How Unstructured Growth Can Kill SMEs
The financial rumor mills are at it again. A quick surf today revealed warnings that the ATO is set to take an aggressive stance toward SME debtors after remaining somewhat passive during the GFC.
None of the articles, mind you, explored what types of SMEs were most at risk.
SMEs (like any enterprise for that matter) have business lifecycles. Initially, personal savings are often the most important source of finance. Young firms tend to be highly risky with intangible assets and the prospect of years of negative earnings. These features make it extremely difficult to secure a loan from banks unless personal assets are used as collateral.
As the business matures, personal funds become depleted, and external funding sources become more important. SMEs at this juncture, are generally not large enough to attract the attention of venture capitalists, and many are ignorant of (or too conservative to consider), business angels.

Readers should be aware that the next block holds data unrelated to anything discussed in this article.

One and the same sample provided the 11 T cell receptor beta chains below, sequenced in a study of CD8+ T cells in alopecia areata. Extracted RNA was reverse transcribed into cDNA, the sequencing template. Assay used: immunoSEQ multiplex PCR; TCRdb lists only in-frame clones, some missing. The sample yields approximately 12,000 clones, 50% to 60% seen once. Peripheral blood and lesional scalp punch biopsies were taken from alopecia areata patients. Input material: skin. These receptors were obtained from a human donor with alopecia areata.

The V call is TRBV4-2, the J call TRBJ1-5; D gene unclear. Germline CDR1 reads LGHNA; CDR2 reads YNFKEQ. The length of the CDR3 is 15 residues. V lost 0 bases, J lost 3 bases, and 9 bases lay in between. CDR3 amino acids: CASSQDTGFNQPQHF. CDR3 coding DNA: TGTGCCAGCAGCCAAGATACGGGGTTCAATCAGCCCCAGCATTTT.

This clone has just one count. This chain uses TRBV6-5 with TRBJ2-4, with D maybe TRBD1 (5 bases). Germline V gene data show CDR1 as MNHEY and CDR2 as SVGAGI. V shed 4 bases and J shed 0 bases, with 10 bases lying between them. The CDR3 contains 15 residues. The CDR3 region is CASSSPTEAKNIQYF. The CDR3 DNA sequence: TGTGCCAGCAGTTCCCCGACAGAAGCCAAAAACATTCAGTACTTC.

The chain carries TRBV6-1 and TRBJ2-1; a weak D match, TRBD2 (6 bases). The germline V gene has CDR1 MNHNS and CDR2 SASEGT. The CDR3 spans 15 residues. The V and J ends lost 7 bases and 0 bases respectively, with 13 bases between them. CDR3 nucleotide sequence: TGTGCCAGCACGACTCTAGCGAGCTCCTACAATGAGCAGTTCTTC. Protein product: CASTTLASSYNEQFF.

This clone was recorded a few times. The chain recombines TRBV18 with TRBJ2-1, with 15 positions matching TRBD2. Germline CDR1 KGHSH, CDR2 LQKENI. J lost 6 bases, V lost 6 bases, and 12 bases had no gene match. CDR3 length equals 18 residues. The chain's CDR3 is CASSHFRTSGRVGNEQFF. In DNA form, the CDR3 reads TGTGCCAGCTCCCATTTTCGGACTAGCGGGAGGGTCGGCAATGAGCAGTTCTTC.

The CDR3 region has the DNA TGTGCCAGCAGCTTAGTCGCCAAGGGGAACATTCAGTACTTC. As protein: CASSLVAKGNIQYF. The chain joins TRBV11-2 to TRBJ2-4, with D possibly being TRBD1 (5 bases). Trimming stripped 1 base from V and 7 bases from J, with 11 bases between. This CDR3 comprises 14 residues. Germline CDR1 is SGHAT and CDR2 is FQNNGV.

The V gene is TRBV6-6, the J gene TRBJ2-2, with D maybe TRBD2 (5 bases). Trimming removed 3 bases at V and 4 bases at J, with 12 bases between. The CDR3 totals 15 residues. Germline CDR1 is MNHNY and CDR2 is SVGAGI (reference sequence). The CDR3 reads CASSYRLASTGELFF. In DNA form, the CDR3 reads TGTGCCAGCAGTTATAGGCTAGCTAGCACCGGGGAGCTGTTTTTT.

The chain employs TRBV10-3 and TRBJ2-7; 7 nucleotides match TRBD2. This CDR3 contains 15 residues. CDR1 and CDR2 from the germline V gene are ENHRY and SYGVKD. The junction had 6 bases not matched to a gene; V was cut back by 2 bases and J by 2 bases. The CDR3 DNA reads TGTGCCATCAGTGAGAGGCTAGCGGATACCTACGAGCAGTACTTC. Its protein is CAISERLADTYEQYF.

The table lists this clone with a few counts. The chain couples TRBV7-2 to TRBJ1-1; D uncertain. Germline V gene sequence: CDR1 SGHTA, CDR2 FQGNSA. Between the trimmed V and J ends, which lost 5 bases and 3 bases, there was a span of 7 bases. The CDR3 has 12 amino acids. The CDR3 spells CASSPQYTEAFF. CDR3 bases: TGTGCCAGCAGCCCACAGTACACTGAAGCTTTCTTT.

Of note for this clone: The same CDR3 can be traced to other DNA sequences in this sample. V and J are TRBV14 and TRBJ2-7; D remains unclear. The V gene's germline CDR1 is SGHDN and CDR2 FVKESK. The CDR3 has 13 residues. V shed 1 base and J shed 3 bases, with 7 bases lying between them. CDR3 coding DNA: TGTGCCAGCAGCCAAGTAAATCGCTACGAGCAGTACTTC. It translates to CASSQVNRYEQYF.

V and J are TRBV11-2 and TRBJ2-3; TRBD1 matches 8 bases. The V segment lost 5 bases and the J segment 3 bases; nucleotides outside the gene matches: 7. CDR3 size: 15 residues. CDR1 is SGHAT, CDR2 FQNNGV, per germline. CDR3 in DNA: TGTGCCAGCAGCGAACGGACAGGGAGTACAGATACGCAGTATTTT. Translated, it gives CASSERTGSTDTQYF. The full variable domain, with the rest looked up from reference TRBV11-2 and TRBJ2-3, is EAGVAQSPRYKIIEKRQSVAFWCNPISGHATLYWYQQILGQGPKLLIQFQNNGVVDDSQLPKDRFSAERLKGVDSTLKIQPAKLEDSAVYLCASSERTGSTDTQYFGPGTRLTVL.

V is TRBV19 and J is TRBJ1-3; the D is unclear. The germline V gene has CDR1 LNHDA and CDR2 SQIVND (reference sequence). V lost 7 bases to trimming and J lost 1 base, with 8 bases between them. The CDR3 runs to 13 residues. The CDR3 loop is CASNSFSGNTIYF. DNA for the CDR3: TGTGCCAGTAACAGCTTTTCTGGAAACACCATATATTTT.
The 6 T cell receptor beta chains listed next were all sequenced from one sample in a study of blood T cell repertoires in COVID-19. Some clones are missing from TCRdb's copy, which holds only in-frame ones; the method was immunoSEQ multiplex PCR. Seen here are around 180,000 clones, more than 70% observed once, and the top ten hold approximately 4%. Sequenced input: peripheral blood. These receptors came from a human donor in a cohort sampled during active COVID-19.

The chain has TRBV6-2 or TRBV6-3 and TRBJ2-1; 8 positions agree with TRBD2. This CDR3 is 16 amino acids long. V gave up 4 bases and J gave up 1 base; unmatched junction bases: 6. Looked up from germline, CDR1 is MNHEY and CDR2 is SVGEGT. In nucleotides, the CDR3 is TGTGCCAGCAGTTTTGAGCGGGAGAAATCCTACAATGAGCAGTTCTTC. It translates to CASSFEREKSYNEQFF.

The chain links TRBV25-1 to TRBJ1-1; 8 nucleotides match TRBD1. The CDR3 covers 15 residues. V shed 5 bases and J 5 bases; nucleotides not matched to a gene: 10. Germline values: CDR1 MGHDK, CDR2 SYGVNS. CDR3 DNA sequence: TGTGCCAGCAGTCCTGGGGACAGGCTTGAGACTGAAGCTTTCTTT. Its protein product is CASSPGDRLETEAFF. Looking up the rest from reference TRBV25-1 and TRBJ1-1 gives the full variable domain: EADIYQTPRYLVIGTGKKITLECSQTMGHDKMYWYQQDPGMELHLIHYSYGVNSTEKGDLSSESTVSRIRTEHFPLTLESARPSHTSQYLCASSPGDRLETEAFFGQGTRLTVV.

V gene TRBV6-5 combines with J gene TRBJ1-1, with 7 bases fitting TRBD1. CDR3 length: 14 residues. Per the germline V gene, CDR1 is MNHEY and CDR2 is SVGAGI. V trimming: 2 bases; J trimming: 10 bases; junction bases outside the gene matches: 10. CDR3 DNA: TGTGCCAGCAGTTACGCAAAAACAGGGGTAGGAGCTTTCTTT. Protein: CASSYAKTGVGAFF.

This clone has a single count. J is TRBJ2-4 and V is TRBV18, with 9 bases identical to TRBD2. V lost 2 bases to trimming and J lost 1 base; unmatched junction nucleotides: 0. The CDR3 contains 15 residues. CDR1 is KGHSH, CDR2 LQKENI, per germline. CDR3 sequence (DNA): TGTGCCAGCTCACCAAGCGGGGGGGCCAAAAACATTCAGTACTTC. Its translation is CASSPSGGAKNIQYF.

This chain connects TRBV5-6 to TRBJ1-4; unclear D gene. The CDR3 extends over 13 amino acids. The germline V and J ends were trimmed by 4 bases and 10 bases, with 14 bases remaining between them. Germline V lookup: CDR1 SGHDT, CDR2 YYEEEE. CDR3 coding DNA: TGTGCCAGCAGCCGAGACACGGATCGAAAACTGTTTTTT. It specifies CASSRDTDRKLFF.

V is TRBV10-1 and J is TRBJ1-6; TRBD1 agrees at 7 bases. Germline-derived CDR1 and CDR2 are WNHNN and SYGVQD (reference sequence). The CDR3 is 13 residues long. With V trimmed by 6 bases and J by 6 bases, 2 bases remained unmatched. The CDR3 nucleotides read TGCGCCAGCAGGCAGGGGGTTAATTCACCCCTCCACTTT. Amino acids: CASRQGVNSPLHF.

So it’s back to the bank, a 2nd mortgage and fending off creditors. All this whilst you’re trying to grow the business.
Leigh Dunsford from AR Cash Flow contends that ironically it is during later (supposedly stable) growth phases that many SMEs sow the seeds of their own fate.
“An upsurge in business activity is generally accompanied by an increase in the number of creditors. This in turn stymies growth because cash reserves are used to cover fixed and variable costs instead of funding business development,” said Dunsford.
Concerns around wages and the like can often become all-consuming for small business owners. Dunsford claims many of these concerns can be allayed by using accounts receivables to fund growth.
However, many business owners I’ve spoken to over the past six months believe that debtor financing means handing over all their accounts receivables for a lengthy period.
“Nothing could be further from the truth!” exclaimed Dunsford. “We can provide funding off one or two clients for short periods to get customers through a tough time or seasonal shortfalls. Debtor financing is more flexible than most people think,” said Dunsford.